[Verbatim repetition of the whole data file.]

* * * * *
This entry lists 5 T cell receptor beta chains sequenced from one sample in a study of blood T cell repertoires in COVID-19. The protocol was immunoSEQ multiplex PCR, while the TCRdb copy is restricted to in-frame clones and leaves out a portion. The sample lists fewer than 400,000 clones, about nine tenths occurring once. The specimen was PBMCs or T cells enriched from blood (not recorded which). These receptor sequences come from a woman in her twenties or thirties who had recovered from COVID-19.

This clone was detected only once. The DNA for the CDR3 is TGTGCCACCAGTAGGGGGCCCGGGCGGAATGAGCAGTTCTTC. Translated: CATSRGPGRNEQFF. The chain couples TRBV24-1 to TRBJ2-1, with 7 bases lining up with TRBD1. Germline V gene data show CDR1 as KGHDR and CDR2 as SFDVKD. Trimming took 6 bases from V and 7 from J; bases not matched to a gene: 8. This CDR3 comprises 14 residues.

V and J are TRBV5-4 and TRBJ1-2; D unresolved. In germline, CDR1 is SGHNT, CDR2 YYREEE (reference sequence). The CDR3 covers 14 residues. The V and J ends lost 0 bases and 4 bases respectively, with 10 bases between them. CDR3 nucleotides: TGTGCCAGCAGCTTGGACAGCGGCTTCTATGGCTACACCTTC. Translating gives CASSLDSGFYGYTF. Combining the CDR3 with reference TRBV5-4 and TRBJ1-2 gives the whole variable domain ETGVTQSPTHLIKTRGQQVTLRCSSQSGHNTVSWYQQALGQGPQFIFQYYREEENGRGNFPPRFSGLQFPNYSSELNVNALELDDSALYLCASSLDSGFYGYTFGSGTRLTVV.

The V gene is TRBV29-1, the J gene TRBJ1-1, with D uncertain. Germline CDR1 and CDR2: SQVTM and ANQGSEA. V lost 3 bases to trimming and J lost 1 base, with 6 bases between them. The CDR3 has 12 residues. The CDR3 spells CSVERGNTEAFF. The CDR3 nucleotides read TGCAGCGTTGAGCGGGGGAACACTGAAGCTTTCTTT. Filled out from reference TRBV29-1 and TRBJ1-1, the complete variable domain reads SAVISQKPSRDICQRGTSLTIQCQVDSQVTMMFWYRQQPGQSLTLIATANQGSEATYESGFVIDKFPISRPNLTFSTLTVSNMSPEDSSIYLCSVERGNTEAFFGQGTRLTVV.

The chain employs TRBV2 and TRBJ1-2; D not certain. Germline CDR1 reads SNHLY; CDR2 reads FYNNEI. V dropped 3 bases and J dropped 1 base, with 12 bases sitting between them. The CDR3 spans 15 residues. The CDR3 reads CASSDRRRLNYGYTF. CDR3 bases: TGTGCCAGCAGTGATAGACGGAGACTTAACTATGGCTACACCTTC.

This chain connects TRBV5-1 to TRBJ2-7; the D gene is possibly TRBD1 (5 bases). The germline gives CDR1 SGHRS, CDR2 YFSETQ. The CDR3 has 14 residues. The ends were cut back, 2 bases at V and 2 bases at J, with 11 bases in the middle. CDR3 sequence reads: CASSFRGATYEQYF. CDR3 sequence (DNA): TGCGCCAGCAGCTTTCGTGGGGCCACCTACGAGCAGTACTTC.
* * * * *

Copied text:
This entry lists 5 T cell receptor beta chains sequenced from one sample in a study of blood T cell repertoires in COVID-19. The protocol was immunoSEQ multiplex PCR, while the TCRdb copy is restricted to in-frame clones and leaves out a portion. The sample lists fewer than 400,000 clones, about nine tenths occurring once. The specimen was PBMCs or T cells enriched from blood (not recorded which). These receptor sequences come from a woman in her twenties or thirties who had recovered from COVID-19.

This clone was detected only once. The DNA for the CDR3 is TGTGCCACCAGTAGGGGGCCCGGGCGGAATGAGCAGTTCTTC. Translated: CATSRGPGRNEQFF. The chain couples TRBV24-1 to TRBJ2-1, with 7 bases lining up with TRBD1. Germline V gene data show CDR1 as KGHDR and CDR2 as SFDVKD. Trimming took 6 bases from V and 7 from J; bases not matched to a gene: 8. This CDR3 comprises 14 residues.

V and J are TRBV5-4 and TRBJ1-2; D unresolved. In germline, CDR1 is SGHNT, CDR2 YYREEE (reference sequence). The CDR3 covers 14 residues. The V and J ends lost 0 bases and 4 bases respectively, with 10 bases between them. CDR3 nucleotides: TGTGCCAGCAGCTTGGACAGCGGCTTCTATGGCTACACCTTC. Translating gives CASSLDSGFYGYTF. Combining the CDR3 with reference TRBV5-4 and TRBJ1-2 gives the whole variable domain ETGVTQSPTHLIKTRGQQVTLRCSSQSGHNTVSWYQQALGQGPQFIFQYYREEENGRGNFPPRFSGLQFPNYSSELNVNALELDDSALYLCASSLDSGFYGYTFGSGTRLTVV.

The V gene is TRBV29-1, the J gene TRBJ1-1, with D uncertain. Germline CDR1 and CDR2: SQVTM and ANQGSEA. V lost 3 bases to trimming and J lost 1 base, with 6 bases between them. The CDR3 has 12 residues. The CDR3 spells CSVERGNTEAFF. The CDR3 nucleotides read TGCAGCGTTGAGCGGGGGAACACTGAAGCTTTCTTT. Filled out from reference TRBV29-1 and TRBJ1-1, the complete variable domain reads SAVISQKPSRDICQRGTSLTIQCQVDSQVTMMFWYRQQPGQSLTLIATANQGSEATYESGFVIDKFPISRPNLTFSTLTVSNMSPEDSSIYLCSVERGNTEAFFGQGTRLTVV.

The chain employs TRBV2 and TRBJ1-2; D not certain. Germline CDR1 reads SNHLY; CDR2 reads FYNNEI. V dropped 3 bases and J dropped 1 base, with 12 bases sitting between them. The CDR3 spans 15 residues. The CDR3 reads CASSDRRRLNYGYTF. CDR3 bases: TGTGCCAGCAGTGATAGACGGAGACTTAACTATGGCTACACCTTC.

This chain connects TRBV5-1 to TRBJ2-7; the D gene is possibly TRBD1 (5 bases). The germline gives CDR1 SGHRS, CDR2 YFSETQ. The CDR3 has 14 residues. The ends were cut back, 2 bases at V and 2 bases at J, with 11 bases in the middle. CDR3 sequence reads: CASSFRGATYEQYF. CDR3 sequence (DNA): TGCGCCAGCAGCTTTCGTGGGGCCACCTACGAGCAGTACTTC.